British firm Musical Fidelity is a fascinating high-end audio company. They fly in the sky with statement products costing as much a sports car, yet offer a full line of incredible value products that audiophiles of any means can afford. Trickle down? Maybe. But I can tell you from experience that entry-level products like the V-DAC II and the V-Link 192, they offer very little compromise unless compared to the very best. The V series can also be upgraded with external power supplies. The M1 series, one step up, is filled with amazingly versatile products like the M1 CLiC.
As a matter of fact, Musical Fidelity has a new line of “V90” series products coming to the market. I can only imagine the company is trying to keep up with the rapidly changing and fiercely competitive entry-level market. This especially holds true with digital source components. There seem to be new products brought out with impressive specifications at unbelievable prices.
In for review is the M1 CDT CD transport, priced at $999, and available in black or silver (for a small premium). The CDT uses a slot loading CD mechanism. It has no onboard DAC, and no analog outputs. It must be connected to an external DAC. It is equipped with three digital outputs, including optical, coaxial RCA, and AES/EBU. There is detachable power cord, and a remote control. Now, one might question the introduction of a CD only transport in this day and age. I personally don’t, as I think that CD playback is very much alive and well, which is a different topic than the declining sales of physical CDs.
Theoretically, since CDT is charged with one important task -- accurately pulling data off of a spinning disc -- it should appeal to digital purists who are already very happy with their current DAC(s). Separate DAC and transport components were all the rage a number of years ago, and what comes around goes around. Ironically, the market has also carved a huge niche for one box, multi-function disc players with digital inputs, file playback options, Apple connectivity, and even networking capability. There are have never been more high quality options for purists and convenience seekers.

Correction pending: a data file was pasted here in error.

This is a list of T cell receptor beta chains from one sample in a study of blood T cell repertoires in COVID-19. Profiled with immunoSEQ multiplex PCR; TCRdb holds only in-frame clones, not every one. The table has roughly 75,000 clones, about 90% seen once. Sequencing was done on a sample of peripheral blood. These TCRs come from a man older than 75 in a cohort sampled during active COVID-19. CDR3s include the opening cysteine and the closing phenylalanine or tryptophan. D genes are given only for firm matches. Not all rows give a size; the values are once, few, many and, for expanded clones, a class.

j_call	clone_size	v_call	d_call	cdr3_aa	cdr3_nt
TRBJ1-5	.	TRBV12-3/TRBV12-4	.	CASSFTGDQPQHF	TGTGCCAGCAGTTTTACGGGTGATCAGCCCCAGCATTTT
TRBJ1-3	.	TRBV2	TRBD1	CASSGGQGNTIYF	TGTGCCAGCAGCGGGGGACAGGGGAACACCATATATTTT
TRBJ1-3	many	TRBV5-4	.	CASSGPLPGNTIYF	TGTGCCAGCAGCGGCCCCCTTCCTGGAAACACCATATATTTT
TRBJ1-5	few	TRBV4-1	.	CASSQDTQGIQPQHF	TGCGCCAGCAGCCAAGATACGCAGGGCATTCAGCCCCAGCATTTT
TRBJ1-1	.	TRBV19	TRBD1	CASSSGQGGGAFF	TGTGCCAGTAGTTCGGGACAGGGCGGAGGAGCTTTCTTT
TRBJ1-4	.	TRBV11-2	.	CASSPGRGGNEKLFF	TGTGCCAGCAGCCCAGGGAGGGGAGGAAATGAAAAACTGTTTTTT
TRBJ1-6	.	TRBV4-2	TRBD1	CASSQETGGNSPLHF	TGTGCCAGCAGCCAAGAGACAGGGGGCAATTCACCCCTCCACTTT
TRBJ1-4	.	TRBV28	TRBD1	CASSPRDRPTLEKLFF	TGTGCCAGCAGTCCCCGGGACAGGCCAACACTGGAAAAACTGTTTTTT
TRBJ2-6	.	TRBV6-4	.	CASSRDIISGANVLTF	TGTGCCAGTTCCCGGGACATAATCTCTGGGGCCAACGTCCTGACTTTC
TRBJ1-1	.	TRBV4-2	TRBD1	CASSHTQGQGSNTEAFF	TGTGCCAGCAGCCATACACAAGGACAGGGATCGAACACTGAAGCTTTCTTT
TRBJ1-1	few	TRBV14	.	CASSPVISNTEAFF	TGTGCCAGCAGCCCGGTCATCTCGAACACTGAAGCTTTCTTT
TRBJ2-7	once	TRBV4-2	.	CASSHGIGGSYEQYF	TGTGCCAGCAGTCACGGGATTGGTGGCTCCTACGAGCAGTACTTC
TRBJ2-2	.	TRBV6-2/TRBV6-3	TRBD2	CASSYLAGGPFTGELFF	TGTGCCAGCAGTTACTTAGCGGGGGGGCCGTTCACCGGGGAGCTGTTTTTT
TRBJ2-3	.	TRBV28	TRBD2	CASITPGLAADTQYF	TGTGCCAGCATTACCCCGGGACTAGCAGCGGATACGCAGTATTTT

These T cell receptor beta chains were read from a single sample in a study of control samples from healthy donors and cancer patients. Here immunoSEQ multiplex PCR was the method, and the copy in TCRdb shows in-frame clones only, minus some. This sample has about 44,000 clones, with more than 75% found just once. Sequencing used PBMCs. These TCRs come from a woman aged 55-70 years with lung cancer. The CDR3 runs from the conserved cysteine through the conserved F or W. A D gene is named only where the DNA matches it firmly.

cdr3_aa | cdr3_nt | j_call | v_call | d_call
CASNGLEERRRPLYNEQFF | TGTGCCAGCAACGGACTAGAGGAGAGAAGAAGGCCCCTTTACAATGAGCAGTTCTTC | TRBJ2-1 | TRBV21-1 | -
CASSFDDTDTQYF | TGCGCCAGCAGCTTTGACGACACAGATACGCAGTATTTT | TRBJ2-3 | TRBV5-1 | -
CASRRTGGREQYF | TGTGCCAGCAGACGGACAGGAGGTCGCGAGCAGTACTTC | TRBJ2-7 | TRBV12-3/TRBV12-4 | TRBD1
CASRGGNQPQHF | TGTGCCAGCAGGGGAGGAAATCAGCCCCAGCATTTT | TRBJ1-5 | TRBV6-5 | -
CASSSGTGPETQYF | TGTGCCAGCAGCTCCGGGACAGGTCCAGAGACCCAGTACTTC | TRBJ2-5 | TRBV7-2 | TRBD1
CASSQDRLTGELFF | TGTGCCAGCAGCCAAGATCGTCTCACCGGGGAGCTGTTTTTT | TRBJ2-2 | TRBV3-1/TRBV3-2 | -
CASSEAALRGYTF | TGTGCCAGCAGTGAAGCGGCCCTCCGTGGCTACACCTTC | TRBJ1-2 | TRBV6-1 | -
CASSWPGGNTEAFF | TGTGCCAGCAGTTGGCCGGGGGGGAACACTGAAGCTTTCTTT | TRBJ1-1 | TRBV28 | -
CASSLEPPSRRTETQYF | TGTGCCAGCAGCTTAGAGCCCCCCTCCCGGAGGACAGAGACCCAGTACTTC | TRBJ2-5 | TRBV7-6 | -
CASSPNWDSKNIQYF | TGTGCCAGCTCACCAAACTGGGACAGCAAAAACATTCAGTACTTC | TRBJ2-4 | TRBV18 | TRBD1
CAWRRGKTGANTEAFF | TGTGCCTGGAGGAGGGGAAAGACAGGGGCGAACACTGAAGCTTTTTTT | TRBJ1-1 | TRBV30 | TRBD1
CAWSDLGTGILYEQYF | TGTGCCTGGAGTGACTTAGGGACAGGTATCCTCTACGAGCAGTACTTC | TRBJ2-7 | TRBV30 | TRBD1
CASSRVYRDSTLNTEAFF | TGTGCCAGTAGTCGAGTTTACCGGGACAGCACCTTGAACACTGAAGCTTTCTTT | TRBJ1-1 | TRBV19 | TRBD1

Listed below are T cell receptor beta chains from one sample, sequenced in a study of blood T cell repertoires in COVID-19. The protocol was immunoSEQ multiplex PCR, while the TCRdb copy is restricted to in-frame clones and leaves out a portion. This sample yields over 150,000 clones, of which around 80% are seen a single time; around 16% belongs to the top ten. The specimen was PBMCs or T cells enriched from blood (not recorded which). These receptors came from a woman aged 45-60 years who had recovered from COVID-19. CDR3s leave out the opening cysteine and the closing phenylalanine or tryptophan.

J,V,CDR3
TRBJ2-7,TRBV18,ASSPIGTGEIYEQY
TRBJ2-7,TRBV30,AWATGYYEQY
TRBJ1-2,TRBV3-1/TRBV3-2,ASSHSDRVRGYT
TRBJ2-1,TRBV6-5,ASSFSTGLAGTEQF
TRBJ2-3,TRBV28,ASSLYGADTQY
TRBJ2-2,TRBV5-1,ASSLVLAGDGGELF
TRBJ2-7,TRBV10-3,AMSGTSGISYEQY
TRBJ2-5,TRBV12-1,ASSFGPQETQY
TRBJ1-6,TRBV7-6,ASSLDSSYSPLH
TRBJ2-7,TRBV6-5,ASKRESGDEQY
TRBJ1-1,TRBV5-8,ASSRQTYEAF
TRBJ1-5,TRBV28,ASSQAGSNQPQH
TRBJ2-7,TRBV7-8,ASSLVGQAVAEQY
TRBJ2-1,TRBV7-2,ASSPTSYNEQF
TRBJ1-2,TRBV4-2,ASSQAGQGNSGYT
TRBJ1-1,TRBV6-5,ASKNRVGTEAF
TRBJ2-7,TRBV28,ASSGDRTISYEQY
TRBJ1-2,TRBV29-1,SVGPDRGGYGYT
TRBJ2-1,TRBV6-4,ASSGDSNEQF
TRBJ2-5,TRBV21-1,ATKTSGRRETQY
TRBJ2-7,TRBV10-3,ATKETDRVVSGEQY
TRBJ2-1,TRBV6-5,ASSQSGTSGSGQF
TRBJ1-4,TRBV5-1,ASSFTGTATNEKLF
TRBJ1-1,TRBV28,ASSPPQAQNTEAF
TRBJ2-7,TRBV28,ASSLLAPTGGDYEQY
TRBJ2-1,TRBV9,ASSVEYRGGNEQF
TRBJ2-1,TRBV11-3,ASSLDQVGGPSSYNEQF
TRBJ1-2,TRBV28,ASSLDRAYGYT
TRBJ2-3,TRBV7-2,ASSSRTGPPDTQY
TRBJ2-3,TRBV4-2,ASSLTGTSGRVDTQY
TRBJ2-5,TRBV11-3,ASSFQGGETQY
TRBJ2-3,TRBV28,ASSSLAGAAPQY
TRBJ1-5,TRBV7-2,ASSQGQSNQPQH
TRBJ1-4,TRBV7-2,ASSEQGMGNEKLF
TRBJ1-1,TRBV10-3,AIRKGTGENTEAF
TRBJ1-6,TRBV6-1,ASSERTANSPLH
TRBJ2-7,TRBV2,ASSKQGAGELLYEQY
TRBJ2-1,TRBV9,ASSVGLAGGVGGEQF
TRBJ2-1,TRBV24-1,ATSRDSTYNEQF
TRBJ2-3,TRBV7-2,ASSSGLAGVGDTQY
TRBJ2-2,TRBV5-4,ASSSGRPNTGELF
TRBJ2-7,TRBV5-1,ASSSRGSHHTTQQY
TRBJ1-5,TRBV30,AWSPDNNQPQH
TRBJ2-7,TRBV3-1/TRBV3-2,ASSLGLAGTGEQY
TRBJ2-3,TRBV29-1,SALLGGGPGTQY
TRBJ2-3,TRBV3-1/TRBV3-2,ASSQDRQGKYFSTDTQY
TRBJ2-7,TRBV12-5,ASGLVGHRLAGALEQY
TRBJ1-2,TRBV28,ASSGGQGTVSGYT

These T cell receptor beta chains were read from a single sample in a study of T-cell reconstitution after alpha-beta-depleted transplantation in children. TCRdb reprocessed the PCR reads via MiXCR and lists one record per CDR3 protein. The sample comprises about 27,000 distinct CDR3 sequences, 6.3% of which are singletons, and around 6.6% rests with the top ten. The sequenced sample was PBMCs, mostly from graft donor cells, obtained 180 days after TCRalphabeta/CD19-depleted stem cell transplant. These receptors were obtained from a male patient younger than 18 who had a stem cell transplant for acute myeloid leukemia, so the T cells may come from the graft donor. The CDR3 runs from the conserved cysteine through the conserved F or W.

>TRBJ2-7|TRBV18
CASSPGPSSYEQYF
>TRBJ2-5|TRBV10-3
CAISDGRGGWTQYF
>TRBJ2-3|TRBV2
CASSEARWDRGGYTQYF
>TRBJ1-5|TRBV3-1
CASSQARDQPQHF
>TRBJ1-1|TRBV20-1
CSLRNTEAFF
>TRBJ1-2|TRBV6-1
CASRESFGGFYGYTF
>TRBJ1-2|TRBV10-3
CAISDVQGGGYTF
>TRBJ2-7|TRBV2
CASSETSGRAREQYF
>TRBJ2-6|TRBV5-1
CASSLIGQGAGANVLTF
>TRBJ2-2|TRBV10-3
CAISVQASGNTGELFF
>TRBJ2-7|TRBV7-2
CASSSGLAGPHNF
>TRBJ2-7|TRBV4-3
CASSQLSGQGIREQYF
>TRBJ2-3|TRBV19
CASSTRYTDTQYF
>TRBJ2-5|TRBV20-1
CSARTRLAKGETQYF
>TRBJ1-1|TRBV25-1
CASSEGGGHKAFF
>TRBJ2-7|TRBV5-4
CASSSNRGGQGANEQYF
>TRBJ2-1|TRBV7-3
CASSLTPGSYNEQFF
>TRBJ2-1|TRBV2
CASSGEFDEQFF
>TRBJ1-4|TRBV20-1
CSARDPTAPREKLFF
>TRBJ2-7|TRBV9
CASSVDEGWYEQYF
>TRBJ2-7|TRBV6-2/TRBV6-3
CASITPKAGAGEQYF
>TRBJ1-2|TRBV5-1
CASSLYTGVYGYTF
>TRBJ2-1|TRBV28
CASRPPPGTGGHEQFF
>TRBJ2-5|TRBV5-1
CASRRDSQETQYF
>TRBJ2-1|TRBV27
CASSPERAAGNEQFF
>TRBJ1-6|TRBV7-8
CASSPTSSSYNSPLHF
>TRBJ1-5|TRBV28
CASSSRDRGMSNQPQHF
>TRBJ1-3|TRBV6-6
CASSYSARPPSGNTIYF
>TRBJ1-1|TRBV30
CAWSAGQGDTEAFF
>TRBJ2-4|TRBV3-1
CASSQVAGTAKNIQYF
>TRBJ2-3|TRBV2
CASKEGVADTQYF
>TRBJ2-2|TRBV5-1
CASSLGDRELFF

According to Musical Fidelity, “the M1 CDT is a transport only, allowing us to optimise its ability to read the digital discs and deliver the data with no interference from analogue circuitry. Removing the digital-to-analogue converter (DAC) and any other extraneous components leaves a pure digital disc transport, with no interference from those other elements. Jitter is another unwanted element of digital replay – and one with the M1 CDT minimises thanks to our use of a premium stabilised clock system.”
Set Up & Listening
The CDT is housed in the same sized chassis as the other M1 components, like the M1 CliC and M1 DAC. I am sure Musical Fidelity is hoping to sell the CDT and the M1 CLiC or M1DAC as a pair. This would get you a very worthwhile digital setup for far less than one can spend on a high end CD player. That would allow you to add more digital sources like a PC or NAS. They also would make an attractive pair. The function buttons of the CDT are very well laid out on the front panel, and they are duplicated on the remote. The CDT is equipped with some very decent support feet to help control resonance. My only logistical complaint is the rather small front panel LCD display. Since the CDT supports CD Text, it would have been nice to make it a bit easier to read.
The review sample was supplied in black, with silver buttons and logo. Overall, I liked the CDT’s compact and unassuming appearance. I used an Element Cable Red Storm AC cord, and a DH Labs AES/EBU cable to connect the CDT to my Bryston BDA-1 DAC. I also tried the optical and coaxial connections, but preferred the AES/EBU overall.